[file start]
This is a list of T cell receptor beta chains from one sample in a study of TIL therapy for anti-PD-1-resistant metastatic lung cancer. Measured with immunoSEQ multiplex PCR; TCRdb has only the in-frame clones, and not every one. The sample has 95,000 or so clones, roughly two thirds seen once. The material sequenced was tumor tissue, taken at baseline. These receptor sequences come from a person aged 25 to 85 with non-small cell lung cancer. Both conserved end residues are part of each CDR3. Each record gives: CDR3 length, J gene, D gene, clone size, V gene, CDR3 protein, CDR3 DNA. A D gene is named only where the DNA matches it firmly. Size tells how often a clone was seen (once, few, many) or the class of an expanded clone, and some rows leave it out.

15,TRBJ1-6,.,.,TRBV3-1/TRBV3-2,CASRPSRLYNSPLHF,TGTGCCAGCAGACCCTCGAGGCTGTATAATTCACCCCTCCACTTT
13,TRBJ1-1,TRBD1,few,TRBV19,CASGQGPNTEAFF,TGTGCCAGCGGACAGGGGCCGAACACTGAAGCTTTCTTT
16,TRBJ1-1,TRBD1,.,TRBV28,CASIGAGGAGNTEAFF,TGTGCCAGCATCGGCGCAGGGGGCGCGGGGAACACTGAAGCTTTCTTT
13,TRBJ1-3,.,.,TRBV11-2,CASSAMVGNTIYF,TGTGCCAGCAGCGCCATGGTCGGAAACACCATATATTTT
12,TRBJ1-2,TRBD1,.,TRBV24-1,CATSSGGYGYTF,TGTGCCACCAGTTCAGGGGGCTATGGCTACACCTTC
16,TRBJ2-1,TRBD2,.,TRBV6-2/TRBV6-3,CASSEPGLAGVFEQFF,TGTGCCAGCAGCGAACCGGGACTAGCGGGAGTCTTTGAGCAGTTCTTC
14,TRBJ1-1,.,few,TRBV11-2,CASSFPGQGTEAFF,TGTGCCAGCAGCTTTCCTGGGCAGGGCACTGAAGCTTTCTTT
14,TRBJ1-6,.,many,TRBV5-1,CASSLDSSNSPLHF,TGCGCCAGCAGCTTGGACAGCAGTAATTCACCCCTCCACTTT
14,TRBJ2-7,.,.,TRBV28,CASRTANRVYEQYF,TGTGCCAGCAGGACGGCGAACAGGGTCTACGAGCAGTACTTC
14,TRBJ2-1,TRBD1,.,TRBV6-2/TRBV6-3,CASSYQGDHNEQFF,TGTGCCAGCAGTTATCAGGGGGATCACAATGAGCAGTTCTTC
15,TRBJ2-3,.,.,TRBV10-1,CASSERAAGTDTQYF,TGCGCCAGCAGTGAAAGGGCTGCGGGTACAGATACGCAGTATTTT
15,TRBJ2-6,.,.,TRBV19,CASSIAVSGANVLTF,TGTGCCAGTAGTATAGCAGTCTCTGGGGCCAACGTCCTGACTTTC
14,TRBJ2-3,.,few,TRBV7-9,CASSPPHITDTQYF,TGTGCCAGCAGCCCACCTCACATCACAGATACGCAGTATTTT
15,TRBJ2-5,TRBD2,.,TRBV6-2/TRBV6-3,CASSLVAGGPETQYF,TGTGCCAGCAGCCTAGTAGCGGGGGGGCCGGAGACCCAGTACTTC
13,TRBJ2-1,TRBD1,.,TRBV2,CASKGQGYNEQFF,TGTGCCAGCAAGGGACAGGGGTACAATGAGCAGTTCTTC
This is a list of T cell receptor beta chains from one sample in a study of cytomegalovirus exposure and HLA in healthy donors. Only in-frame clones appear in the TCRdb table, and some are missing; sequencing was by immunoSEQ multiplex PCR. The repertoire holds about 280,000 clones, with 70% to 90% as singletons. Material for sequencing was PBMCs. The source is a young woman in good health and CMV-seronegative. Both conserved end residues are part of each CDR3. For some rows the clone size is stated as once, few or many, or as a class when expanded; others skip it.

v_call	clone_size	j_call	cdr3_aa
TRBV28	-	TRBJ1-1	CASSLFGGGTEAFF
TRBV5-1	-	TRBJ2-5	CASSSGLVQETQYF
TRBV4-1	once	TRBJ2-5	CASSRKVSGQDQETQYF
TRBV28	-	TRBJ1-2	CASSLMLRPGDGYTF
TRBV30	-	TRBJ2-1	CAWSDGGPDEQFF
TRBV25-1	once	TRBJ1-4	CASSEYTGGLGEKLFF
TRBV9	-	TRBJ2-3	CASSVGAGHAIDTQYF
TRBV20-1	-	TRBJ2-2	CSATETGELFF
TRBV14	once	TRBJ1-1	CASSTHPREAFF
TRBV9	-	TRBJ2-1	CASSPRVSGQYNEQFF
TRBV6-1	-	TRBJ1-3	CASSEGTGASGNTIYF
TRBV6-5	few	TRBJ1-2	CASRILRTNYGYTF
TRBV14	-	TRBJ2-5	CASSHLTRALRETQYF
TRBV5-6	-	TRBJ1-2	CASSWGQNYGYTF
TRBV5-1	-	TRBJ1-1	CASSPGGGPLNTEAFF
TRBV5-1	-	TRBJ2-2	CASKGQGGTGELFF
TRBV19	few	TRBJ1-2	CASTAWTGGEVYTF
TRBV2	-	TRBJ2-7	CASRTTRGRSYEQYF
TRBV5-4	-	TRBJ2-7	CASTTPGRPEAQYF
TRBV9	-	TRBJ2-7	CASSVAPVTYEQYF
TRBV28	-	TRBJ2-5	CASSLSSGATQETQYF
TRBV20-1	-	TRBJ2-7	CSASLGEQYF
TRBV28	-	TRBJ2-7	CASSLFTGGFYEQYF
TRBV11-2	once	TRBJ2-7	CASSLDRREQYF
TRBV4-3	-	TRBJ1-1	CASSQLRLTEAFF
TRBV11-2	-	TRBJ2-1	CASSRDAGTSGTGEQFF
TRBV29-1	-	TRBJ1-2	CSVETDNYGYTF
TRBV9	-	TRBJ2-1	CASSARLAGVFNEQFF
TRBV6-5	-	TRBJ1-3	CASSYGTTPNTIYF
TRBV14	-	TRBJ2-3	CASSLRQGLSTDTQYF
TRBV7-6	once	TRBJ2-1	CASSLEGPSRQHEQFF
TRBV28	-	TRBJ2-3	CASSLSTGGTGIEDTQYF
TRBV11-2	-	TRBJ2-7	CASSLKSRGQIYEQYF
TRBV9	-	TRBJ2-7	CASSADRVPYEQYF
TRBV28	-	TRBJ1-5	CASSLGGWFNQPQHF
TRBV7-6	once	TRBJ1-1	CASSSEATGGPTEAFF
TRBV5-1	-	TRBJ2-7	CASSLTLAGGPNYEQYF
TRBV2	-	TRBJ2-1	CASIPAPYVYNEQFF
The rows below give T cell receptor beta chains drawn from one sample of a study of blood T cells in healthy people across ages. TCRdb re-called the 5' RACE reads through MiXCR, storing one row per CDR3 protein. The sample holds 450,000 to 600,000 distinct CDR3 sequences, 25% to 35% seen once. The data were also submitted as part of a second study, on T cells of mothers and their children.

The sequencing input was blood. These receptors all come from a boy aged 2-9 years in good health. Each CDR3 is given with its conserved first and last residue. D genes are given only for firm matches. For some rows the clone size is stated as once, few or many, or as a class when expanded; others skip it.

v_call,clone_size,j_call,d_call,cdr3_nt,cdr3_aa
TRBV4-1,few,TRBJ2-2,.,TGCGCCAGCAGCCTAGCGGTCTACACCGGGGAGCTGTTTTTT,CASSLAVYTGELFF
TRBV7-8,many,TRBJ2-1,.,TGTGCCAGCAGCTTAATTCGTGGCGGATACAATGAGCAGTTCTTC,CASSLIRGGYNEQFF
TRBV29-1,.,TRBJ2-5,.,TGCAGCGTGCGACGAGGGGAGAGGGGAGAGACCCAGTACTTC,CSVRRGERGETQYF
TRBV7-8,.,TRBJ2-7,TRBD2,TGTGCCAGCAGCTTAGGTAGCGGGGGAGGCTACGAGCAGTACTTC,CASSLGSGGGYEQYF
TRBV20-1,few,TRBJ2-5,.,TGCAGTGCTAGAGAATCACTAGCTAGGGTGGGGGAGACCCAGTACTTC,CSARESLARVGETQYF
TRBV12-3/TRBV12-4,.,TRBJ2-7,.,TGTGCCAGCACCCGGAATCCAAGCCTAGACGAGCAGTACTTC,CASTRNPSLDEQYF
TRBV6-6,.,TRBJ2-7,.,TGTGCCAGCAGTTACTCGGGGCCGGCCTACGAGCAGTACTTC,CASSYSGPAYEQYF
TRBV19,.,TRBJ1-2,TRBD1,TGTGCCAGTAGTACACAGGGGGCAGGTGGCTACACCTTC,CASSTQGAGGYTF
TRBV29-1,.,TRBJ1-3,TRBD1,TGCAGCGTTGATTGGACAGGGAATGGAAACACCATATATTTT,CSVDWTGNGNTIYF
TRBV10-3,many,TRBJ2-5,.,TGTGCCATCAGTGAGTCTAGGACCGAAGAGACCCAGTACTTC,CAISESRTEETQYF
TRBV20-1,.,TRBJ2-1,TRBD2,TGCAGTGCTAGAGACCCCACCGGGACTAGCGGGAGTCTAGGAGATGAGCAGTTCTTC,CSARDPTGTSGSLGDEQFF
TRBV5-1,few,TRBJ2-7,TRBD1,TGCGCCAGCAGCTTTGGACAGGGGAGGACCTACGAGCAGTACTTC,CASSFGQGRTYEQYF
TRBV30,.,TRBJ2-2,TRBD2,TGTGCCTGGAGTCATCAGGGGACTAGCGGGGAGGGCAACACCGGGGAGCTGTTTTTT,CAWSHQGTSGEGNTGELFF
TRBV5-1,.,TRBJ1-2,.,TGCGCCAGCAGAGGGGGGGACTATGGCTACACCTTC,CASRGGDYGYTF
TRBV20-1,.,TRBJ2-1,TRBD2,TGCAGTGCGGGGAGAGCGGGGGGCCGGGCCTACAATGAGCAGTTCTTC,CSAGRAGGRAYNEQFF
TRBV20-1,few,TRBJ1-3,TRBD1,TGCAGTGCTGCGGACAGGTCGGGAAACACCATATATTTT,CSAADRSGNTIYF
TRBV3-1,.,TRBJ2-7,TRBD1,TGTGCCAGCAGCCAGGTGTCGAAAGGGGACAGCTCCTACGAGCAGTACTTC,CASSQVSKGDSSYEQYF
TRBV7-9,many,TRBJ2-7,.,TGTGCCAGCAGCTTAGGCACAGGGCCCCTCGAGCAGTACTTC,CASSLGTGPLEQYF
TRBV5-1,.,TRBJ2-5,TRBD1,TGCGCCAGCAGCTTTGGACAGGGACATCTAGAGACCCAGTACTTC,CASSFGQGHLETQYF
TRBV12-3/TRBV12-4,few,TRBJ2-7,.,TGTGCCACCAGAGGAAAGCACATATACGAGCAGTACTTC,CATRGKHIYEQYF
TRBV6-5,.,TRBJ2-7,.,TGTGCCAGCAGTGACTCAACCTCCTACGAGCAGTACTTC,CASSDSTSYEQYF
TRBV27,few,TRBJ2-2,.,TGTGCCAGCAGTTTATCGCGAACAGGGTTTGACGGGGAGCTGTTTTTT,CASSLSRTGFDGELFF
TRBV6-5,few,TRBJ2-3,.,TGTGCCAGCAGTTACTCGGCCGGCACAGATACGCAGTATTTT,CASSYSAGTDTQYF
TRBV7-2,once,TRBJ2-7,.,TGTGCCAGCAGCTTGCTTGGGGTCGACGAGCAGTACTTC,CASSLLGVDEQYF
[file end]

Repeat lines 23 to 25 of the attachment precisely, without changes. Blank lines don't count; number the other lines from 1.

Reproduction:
TRBV30	-	TRBJ2-1	CAWSDGGPDEQFF
TRBV25-1	once	TRBJ1-4	CASSEYTGGLGEKLFF
TRBV9	-	TRBJ2-3	CASSVGAGHAIDTQYF